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Swiss Heroes

An Historical Romance of the Time of Charles the Bold

251 pages
Library of Alexandria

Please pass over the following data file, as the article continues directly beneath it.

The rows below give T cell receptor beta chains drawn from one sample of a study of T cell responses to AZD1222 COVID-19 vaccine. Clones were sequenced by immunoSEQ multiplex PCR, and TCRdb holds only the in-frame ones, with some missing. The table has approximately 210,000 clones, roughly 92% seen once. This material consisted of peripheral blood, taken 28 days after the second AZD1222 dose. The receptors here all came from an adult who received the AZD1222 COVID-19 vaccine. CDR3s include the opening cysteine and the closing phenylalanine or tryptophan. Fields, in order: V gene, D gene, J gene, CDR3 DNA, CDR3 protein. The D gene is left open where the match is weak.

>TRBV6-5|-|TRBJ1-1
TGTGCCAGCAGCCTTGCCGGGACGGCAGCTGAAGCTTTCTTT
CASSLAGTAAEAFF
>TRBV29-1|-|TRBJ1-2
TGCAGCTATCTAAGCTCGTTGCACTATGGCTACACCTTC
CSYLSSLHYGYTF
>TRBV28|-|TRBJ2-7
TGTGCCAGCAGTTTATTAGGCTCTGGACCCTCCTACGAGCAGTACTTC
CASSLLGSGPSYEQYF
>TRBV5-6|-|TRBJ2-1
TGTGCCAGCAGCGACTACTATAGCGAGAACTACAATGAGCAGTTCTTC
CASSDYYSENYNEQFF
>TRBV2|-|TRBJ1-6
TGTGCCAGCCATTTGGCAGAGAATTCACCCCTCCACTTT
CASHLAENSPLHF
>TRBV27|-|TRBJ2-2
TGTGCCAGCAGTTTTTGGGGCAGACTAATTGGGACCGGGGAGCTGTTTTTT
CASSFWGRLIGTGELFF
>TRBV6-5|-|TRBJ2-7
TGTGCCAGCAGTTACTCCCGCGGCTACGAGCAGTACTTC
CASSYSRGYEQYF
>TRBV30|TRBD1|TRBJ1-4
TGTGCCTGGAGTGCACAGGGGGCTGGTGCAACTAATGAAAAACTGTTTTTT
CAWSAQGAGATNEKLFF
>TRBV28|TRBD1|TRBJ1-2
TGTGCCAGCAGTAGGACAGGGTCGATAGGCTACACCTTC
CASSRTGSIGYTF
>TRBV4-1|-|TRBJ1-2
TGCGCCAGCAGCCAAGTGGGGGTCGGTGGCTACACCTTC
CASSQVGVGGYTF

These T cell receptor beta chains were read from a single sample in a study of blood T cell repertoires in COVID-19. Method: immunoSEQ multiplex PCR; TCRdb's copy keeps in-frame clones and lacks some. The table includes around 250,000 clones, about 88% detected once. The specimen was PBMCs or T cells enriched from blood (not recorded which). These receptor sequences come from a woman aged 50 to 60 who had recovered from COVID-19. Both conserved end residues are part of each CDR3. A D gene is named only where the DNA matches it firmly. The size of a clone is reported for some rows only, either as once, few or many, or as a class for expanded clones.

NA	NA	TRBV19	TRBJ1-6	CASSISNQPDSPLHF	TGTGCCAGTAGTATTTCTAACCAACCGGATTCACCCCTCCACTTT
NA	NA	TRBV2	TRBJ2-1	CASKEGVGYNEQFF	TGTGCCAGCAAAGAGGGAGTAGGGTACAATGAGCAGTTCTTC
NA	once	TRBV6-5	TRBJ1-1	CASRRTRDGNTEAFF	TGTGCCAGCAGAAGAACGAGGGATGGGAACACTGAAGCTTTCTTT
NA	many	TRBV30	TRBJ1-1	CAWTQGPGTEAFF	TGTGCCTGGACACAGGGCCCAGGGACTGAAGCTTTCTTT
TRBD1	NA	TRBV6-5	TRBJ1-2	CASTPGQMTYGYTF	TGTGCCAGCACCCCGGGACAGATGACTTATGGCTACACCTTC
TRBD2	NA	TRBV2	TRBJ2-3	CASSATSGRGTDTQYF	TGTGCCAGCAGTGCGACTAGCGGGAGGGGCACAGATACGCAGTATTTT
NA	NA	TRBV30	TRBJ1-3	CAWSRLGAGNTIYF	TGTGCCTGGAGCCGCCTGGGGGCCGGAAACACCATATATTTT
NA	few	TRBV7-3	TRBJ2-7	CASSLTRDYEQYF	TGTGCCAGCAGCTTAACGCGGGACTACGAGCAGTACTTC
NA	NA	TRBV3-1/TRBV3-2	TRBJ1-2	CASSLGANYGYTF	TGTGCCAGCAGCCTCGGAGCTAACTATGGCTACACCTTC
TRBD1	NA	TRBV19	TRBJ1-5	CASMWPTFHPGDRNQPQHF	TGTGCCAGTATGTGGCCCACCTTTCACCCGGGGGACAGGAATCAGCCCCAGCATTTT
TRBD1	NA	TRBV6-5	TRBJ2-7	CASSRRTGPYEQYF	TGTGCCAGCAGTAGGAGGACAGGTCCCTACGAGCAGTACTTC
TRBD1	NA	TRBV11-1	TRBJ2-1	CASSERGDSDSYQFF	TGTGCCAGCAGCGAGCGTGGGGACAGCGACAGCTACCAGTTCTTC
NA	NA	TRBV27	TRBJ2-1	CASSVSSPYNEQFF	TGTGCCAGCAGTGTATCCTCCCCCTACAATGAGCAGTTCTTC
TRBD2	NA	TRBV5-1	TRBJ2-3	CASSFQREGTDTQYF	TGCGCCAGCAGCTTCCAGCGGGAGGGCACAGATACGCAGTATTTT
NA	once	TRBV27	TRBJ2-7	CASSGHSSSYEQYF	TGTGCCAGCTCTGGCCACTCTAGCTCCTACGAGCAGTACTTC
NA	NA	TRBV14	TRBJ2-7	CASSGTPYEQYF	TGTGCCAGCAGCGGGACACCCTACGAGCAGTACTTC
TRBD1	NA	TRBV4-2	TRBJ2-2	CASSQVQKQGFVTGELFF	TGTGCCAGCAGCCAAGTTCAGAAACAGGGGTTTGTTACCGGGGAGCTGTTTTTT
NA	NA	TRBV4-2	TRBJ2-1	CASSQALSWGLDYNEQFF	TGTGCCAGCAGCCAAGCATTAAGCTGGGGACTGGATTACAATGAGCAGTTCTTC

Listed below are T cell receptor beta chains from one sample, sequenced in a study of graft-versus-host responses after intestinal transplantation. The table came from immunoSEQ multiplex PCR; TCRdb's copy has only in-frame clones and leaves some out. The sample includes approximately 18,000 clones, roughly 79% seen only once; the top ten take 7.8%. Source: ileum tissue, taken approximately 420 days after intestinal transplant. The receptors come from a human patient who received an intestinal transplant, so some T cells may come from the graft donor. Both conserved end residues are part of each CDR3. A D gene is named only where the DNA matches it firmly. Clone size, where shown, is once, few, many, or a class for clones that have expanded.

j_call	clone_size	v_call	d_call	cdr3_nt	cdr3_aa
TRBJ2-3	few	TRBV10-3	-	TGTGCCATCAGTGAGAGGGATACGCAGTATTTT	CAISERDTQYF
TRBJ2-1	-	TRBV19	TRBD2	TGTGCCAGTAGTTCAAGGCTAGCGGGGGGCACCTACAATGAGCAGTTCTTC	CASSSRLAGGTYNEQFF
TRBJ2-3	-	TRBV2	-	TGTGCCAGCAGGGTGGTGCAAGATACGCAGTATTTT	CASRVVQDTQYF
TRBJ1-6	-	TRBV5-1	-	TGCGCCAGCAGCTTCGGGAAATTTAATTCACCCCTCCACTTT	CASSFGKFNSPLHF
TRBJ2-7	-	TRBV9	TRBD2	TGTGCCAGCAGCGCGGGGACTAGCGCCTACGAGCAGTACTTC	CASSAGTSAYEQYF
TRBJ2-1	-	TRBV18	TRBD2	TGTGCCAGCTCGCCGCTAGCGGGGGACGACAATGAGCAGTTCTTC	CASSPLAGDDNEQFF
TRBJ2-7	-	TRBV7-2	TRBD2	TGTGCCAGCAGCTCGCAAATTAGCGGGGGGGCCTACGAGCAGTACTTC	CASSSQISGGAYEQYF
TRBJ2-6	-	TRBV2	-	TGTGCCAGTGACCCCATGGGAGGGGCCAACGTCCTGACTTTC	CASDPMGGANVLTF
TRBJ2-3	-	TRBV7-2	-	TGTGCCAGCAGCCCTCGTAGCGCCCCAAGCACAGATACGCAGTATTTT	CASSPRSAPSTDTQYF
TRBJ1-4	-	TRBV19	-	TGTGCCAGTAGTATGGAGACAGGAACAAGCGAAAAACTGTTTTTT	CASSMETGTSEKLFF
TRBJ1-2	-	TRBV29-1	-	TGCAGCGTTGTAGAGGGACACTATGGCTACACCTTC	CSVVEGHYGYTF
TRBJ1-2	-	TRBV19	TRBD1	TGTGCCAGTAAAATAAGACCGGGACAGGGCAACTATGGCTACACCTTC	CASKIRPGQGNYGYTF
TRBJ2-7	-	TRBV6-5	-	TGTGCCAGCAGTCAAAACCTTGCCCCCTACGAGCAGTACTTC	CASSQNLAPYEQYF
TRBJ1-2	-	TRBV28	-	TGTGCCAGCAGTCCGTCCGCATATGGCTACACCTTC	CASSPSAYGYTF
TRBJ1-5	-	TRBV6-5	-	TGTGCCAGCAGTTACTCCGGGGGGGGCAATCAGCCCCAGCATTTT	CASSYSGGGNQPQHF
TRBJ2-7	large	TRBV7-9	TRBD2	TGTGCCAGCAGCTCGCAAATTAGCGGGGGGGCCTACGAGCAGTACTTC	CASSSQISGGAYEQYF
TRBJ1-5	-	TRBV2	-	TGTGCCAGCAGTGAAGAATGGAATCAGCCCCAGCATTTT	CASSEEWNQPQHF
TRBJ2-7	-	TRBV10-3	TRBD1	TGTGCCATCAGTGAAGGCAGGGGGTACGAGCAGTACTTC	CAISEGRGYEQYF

On the twenty-sixth of August, in the year 1473, a lively party passed out through the gate of the old city of Basle and briskly took their way along the road to Saint Jacob, following the course of the river Birs. First came two sturdy burghers, Councillor Hans Irmy, a merchant of some consequence, and the head of a large and wealthy house, the revenues of which were constantly being increased by agents in Venice, Genoa, Augsburg, and Nuremberg; and Ulrich Iseli, landlord of The Bears of Basle, the largest tavern in the city. Iseli was a good customer of Irmy’s in foreign wines and provisions. Following them was a band of youths, led by a young apprentice of the house of Irmy, Heini Süssbacher of Aarau. Walter, the Councillor’s only son, was the central figure of this group, the others crowding closely about him. He was a lad of some sixteen years, with a frank, good-natured countenance, and of a size and strength beyond his years. Up hill and down dale they went, till perspiration streamed from the brow of the corpulent Councillor and he could scarcely keep pace with his more youthful companion Iseli, who, unlike the most of his calling, was tall and spare and had preserved much of the elasticity of youth. “Gently! gently! my friend,” said Irmy at length. “Make haste slowly. We shall still reach our journey’s end before night.” “As you please,” replied the other, “but I would fain be home again in good season. The dignitaries of the town will mark my absence from the guests’ room and, doubtless, distinguished persons will have arrived by the time we return. Methinks you are wont to be quick enough in other respects.” “That indeed,” returned Irmy, “and well has my quickness served me in life; wherefore it troubles me the less that I can no longer follow you either with my legs or with my hopes and thoughts.” “Nay, let us not return to the French,” said the innkeeper, “for on that point we shall never agree. I maintain that Switzerland cannot do better than to place herself under the protection of the French crown. Never has the house of Austria dealt fairly by us, nor should we forget what Tell and his companions did for their country.” “True,” replied the magistrate; “but I greatly doubt if we should meet with any better treatment from France than we did from Gessler and his accomplices in those days. Moreover, you must remember ’tis but thirty years since Austria and France formed an alliance against us that might have proved our destruction. You should be ashamed to speak the word ‘France’ on this day, the anniversary of the battle of Saint Jacob. Those who sleep here would turn in their graves, could they hear you talk so. Think you I bear these scars in vain? Never can I forget the wrongs France has inflicted upon our Confederation, and if need be I will prove to her that my arm is still of use, not only to keep account books and handle pepper sacks, but also to smite French helms till the sparks fly.”